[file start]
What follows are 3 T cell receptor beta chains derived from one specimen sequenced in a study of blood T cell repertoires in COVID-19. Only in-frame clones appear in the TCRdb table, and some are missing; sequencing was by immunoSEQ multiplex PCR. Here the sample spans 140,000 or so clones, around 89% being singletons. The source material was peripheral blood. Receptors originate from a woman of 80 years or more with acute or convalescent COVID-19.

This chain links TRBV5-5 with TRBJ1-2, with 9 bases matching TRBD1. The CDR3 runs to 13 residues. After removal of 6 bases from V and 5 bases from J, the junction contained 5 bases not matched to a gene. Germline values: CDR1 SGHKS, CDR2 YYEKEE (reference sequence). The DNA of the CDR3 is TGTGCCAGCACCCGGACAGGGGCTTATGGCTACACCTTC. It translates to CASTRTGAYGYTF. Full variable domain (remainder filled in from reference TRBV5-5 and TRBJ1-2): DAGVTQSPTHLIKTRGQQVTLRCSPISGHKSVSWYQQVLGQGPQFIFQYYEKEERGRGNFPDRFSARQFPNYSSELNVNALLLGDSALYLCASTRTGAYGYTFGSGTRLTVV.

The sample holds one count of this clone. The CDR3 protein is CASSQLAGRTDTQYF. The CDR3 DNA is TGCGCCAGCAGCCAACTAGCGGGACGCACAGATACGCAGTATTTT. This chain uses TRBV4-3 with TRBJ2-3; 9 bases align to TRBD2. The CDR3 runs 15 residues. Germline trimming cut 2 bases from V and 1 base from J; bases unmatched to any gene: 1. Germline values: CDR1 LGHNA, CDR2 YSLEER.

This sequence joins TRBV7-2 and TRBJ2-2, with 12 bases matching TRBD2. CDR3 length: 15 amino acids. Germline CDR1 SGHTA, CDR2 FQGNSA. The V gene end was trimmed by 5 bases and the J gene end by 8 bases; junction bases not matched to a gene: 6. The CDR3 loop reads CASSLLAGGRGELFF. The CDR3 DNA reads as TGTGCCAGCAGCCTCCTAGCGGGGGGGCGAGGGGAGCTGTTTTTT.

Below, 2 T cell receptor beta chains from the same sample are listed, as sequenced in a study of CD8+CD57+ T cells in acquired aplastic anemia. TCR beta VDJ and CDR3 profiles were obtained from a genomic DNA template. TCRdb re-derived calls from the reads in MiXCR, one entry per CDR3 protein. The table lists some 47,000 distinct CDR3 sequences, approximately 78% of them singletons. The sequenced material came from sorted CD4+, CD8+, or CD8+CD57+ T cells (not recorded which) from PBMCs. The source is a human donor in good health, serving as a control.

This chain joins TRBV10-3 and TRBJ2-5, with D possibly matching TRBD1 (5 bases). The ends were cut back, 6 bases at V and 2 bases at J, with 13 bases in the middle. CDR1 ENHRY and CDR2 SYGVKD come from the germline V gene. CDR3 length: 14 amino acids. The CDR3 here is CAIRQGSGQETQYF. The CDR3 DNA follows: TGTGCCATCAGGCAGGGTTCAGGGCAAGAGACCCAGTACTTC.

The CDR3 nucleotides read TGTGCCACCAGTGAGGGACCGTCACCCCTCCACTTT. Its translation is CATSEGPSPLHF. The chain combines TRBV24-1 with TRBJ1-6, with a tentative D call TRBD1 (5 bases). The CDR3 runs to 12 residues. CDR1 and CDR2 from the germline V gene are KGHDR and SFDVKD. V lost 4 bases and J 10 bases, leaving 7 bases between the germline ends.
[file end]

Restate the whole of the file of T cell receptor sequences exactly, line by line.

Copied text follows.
What follows are 3 T cell receptor beta chains derived from one specimen sequenced in a study of blood T cell repertoires in COVID-19. Only in-frame clones appear in the TCRdb table, and some are missing; sequencing was by immunoSEQ multiplex PCR. Here the sample spans 140,000 or so clones, around 89% being singletons. The source material was peripheral blood. Receptors originate from a woman of 80 years or more with acute or convalescent COVID-19.

This chain links TRBV5-5 with TRBJ1-2, with 9 bases matching TRBD1. The CDR3 runs to 13 residues. After removal of 6 bases from V and 5 bases from J, the junction contained 5 bases not matched to a gene. Germline values: CDR1 SGHKS, CDR2 YYEKEE (reference sequence). The DNA of the CDR3 is TGTGCCAGCACCCGGACAGGGGCTTATGGCTACACCTTC. It translates to CASTRTGAYGYTF. Full variable domain (remainder filled in from reference TRBV5-5 and TRBJ1-2): DAGVTQSPTHLIKTRGQQVTLRCSPISGHKSVSWYQQVLGQGPQFIFQYYEKEERGRGNFPDRFSARQFPNYSSELNVNALLLGDSALYLCASTRTGAYGYTFGSGTRLTVV.

The sample holds one count of this clone. The CDR3 protein is CASSQLAGRTDTQYF. The CDR3 DNA is TGCGCCAGCAGCCAACTAGCGGGACGCACAGATACGCAGTATTTT. This chain uses TRBV4-3 with TRBJ2-3; 9 bases align to TRBD2. The CDR3 runs 15 residues. Germline trimming cut 2 bases from V and 1 base from J; bases unmatched to any gene: 1. Germline values: CDR1 LGHNA, CDR2 YSLEER.

This sequence joins TRBV7-2 and TRBJ2-2, with 12 bases matching TRBD2. CDR3 length: 15 amino acids. Germline CDR1 SGHTA, CDR2 FQGNSA. The V gene end was trimmed by 5 bases and the J gene end by 8 bases; junction bases not matched to a gene: 6. The CDR3 loop reads CASSLLAGGRGELFF. The CDR3 DNA reads as TGTGCCAGCAGCCTCCTAGCGGGGGGGCGAGGGGAGCTGTTTTTT.

Below, 2 T cell receptor beta chains from the same sample are listed, as sequenced in a study of CD8+CD57+ T cells in acquired aplastic anemia. TCR beta VDJ and CDR3 profiles were obtained from a genomic DNA template. TCRdb re-derived calls from the reads in MiXCR, one entry per CDR3 protein. The table lists some 47,000 distinct CDR3 sequences, approximately 78% of them singletons. The sequenced material came from sorted CD4+, CD8+, or CD8+CD57+ T cells (not recorded which) from PBMCs. The source is a human donor in good health, serving as a control.

This chain joins TRBV10-3 and TRBJ2-5, with D possibly matching TRBD1 (5 bases). The ends were cut back, 6 bases at V and 2 bases at J, with 13 bases in the middle. CDR1 ENHRY and CDR2 SYGVKD come from the germline V gene. CDR3 length: 14 amino acids. The CDR3 here is CAIRQGSGQETQYF. The CDR3 DNA follows: TGTGCCATCAGGCAGGGTTCAGGGCAAGAGACCCAGTACTTC.

The CDR3 nucleotides read TGTGCCACCAGTGAGGGACCGTCACCCCTCCACTTT. Its translation is CATSEGPSPLHF. The chain combines TRBV24-1 with TRBJ1-6, with a tentative D call TRBD1 (5 bases). The CDR3 runs to 12 residues. CDR1 and CDR2 from the germline V gene are KGHDR and SFDVKD. V lost 4 bases and J 10 bases, leaving 7 bases between the germline ends.